WASHINGTON DC | It’s hard to know what’s going through Olivier Aubin-Mercier’s head 24 hours before his fight in the Professional Fighters League (PFL) finals.
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The Montreal fighter will step into the Octagon during the final bout of the night to defend his lightweight title that he won last year. And he risks it being the last fight of his career.
“This is my last season, that’s for sure,” he insisted when we met him at training a month ago. If the PFL offers me a fight in Montreal with good money and my friends on the card, I might consider it, but otherwise I have nothing more to achieve. If I have another shot, I want everything to match. I want it to be good for me, for my fans and my training partners.”
So imagine how he feels as he approaches what could be the pinnacle of his career.
“I’m in a situation where I’m not sure how I feel,” he confided last month.
So why come back, especially since he already mentioned that motivation is less?
“I haven’t defended my belt yet, but I’m the champion in 2022 and I’ve fought three times since then, so I’m defending my honor and I feel super comfortable,” he explains from the start, but that’s not all.
“It’s to consolidate my status as an athlete in Quebec,” he admits. To be honest, I could stop there and be happy. I achieved what I wanted to achieve in my sport.
“Of course, to do it twice is a nice bonus, but when I look at a guy like Georges (Saint-Pierre) who has defended his title ten times, I feel small.”
The fact remains that he will be able to leave with his head held high because he feels that he has fulfilled his duty.
“I feel fortunate to have achieved all that I have achieved in my sport and to have some financial freedom.”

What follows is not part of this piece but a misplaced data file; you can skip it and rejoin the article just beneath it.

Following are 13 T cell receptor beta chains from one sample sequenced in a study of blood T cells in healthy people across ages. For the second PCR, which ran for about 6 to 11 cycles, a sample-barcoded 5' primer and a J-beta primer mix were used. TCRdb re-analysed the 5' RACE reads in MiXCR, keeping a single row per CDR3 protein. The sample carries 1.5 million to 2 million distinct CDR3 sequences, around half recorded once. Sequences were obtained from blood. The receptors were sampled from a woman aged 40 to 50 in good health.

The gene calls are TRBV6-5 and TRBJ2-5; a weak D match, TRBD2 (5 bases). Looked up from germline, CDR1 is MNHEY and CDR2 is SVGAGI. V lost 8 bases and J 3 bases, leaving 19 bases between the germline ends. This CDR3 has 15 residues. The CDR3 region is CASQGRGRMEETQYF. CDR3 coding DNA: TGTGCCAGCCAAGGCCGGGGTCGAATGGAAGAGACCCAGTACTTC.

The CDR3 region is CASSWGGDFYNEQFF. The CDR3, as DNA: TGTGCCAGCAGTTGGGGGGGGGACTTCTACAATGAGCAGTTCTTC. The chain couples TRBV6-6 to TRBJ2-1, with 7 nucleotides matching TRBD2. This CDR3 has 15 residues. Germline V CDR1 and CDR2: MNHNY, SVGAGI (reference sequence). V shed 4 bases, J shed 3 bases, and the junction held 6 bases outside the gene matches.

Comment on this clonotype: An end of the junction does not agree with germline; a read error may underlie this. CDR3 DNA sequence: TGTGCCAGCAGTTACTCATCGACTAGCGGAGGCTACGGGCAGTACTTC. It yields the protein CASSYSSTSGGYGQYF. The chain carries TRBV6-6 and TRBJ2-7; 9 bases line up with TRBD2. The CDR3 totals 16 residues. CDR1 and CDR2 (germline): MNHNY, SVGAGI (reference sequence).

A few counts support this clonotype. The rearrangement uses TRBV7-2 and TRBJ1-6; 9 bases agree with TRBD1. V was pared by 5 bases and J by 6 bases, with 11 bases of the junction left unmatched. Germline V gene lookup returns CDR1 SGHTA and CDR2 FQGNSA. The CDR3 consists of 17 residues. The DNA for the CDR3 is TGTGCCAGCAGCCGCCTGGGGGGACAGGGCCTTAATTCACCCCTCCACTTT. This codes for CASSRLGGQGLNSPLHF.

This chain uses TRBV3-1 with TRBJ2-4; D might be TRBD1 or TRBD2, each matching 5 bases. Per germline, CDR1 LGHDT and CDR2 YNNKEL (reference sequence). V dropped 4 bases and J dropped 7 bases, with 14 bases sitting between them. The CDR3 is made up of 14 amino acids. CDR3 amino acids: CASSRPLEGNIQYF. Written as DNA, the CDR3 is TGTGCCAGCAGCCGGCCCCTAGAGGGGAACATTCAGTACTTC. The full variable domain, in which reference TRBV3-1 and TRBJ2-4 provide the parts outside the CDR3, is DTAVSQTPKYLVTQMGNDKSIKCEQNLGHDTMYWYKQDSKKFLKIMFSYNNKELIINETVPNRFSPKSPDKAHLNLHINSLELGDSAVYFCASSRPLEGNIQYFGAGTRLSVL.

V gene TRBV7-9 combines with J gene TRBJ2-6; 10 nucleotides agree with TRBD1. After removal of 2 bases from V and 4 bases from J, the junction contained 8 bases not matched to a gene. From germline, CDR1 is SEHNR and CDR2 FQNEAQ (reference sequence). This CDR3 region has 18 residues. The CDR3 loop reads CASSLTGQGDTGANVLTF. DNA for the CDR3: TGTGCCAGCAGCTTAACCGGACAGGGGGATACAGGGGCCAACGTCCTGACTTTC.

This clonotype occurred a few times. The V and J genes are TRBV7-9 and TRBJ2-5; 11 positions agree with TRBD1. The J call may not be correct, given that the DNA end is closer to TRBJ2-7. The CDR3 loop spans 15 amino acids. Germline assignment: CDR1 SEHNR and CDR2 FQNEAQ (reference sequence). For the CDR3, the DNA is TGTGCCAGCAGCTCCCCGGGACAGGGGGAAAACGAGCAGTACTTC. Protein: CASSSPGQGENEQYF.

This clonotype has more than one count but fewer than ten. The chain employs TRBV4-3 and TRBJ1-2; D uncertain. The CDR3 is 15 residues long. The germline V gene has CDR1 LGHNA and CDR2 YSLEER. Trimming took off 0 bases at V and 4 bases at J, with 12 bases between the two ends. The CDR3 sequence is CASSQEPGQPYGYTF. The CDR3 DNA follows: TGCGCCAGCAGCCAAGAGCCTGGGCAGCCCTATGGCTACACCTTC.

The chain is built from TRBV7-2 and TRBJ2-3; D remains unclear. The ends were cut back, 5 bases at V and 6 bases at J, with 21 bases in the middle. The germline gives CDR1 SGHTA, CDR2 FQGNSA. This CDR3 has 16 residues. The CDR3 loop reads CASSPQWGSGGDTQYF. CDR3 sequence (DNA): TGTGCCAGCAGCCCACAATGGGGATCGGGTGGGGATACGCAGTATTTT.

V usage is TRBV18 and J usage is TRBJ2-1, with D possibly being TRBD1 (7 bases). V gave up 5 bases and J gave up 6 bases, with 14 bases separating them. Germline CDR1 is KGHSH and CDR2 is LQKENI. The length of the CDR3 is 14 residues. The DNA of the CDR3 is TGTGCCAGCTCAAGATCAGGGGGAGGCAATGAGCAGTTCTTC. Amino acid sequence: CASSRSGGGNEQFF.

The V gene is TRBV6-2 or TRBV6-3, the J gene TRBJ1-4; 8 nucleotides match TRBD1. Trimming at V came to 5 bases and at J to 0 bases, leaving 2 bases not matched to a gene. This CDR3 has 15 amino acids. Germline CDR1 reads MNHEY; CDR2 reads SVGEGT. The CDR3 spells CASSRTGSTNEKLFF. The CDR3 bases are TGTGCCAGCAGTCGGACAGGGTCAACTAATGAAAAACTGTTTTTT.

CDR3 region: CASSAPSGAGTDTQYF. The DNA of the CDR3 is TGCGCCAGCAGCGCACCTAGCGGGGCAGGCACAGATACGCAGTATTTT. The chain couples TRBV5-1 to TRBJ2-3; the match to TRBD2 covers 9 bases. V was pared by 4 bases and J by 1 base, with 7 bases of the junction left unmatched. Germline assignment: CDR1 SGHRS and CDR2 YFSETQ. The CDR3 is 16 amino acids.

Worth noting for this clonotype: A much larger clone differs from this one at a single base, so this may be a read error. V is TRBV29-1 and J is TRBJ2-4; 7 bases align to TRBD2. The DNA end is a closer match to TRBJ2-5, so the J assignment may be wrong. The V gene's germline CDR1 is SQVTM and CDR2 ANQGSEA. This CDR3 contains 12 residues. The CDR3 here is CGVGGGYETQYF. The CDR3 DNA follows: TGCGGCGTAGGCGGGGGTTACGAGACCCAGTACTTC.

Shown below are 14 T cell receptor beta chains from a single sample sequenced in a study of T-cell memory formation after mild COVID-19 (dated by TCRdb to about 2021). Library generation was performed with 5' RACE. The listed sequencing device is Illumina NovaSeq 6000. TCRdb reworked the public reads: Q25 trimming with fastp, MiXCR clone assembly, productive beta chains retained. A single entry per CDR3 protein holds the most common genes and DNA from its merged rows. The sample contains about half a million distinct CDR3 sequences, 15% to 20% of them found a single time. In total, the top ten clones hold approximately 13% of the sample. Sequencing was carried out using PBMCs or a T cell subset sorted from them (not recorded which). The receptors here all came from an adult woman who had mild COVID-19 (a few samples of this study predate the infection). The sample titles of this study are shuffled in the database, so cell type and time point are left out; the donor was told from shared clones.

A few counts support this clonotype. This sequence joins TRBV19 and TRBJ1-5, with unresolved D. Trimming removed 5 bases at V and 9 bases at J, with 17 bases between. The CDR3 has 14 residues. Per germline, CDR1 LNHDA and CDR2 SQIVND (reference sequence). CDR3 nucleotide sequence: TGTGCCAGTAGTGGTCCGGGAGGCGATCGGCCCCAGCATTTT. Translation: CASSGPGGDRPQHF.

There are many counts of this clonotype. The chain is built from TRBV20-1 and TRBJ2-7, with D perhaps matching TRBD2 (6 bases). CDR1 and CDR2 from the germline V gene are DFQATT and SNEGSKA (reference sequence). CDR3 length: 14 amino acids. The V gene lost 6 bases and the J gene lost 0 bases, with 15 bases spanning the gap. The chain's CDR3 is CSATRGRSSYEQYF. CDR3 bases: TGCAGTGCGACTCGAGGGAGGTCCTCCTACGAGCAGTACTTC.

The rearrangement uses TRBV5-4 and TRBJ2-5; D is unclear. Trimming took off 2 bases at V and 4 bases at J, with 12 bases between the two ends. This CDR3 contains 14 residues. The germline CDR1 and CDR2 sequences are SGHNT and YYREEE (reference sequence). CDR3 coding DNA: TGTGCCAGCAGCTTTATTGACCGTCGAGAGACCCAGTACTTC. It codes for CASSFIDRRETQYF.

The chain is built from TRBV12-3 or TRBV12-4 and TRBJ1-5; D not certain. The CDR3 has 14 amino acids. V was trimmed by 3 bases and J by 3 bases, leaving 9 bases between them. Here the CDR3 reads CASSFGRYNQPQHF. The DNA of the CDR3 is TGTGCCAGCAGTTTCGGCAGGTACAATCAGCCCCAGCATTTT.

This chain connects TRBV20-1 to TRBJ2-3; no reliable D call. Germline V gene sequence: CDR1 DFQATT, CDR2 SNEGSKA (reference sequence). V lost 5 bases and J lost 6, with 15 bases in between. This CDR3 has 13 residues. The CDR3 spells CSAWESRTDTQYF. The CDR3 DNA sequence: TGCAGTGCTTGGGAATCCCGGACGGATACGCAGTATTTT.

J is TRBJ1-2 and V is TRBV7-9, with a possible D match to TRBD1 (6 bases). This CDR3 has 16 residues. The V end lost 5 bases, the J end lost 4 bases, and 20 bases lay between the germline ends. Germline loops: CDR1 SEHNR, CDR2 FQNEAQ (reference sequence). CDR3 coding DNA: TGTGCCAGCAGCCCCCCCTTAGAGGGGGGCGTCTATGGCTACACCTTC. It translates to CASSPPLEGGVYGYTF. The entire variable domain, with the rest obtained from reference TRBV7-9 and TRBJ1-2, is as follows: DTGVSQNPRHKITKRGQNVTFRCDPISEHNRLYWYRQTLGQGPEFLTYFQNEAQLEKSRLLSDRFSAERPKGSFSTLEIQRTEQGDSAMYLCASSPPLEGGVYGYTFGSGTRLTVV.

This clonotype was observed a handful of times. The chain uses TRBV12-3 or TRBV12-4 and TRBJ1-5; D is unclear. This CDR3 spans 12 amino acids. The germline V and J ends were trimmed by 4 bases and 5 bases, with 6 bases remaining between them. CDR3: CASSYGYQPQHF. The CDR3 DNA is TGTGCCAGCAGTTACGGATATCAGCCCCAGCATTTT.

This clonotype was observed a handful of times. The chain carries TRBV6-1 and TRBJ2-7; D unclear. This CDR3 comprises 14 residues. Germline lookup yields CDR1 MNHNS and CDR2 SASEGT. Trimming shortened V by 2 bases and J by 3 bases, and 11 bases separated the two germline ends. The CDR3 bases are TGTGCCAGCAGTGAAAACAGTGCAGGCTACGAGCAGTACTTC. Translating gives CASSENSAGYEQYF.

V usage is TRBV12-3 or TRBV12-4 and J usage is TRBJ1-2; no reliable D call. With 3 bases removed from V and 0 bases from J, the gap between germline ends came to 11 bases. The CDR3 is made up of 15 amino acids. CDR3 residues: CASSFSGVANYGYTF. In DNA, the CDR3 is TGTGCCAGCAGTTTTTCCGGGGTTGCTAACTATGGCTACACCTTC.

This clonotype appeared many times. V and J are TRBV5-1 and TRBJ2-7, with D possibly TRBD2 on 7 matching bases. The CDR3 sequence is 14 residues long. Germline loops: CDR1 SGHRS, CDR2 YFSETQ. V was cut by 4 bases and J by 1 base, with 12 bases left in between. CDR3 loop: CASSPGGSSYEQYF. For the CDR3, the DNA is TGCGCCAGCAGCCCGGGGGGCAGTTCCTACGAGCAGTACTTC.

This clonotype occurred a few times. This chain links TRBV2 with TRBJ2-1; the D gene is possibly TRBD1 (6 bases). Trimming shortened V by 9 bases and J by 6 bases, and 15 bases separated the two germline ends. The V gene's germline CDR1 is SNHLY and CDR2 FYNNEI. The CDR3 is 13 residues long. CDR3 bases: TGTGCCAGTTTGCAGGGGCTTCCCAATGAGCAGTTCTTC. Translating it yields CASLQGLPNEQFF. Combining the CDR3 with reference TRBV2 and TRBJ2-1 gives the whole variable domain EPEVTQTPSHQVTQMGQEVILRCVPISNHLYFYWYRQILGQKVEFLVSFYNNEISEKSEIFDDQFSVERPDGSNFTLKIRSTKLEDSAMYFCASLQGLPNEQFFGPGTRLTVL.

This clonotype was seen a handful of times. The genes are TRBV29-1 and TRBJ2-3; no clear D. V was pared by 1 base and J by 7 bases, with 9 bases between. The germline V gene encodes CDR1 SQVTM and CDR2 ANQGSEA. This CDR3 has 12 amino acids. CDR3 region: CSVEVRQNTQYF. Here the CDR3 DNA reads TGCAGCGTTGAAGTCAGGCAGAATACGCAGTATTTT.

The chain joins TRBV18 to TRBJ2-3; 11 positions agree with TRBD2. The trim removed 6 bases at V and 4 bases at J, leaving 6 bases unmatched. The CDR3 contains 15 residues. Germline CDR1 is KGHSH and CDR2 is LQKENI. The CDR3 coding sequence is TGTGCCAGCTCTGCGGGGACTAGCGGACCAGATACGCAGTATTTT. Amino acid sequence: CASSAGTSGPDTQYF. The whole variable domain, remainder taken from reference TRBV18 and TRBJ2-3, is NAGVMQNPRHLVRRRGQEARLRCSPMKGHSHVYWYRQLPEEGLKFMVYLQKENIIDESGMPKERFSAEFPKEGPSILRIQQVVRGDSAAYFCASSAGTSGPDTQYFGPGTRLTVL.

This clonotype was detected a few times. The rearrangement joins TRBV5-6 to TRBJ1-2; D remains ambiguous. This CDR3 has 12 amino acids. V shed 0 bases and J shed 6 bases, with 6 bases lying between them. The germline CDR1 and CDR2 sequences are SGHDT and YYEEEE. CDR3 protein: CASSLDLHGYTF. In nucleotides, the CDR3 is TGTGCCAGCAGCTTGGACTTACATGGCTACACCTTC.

Don’t be afraid
Although he describes himself as lazy, we sense that Olivier Aubin-Mercier loves the discipline that comes with training. In fact, he enjoys working out the most. More than fighting.
“I say that I don’t like to fight, but first of all it no longer brings me the excitement I had when I was young, it no longer brings me negative sides like pressure and doubts because I question myself after every fight.
He also points out that the world of mixed martial arts comes with pressures different from those experienced by other athletes. As an example, he cites the fact that the wallet is cut in half in case of defeat.
“I’m not taking anything away from other sports, but I think being knocked out in front of everyone is the most humiliating thing,” he says, laughing. If you ask a hockey player if he would rather lose the game or if Georges Laraque beat him, I think he will say he would rather lose the game.
“I’m happy even if I lost a few fights. I’m not afraid to enter the octagon, I’m afraid to hurt my loved ones. It hurts me more than them. It’s hard to see the look your loved ones give you. It’s not condemnation, it’s sadness or pity, and that’s the worst feeling.”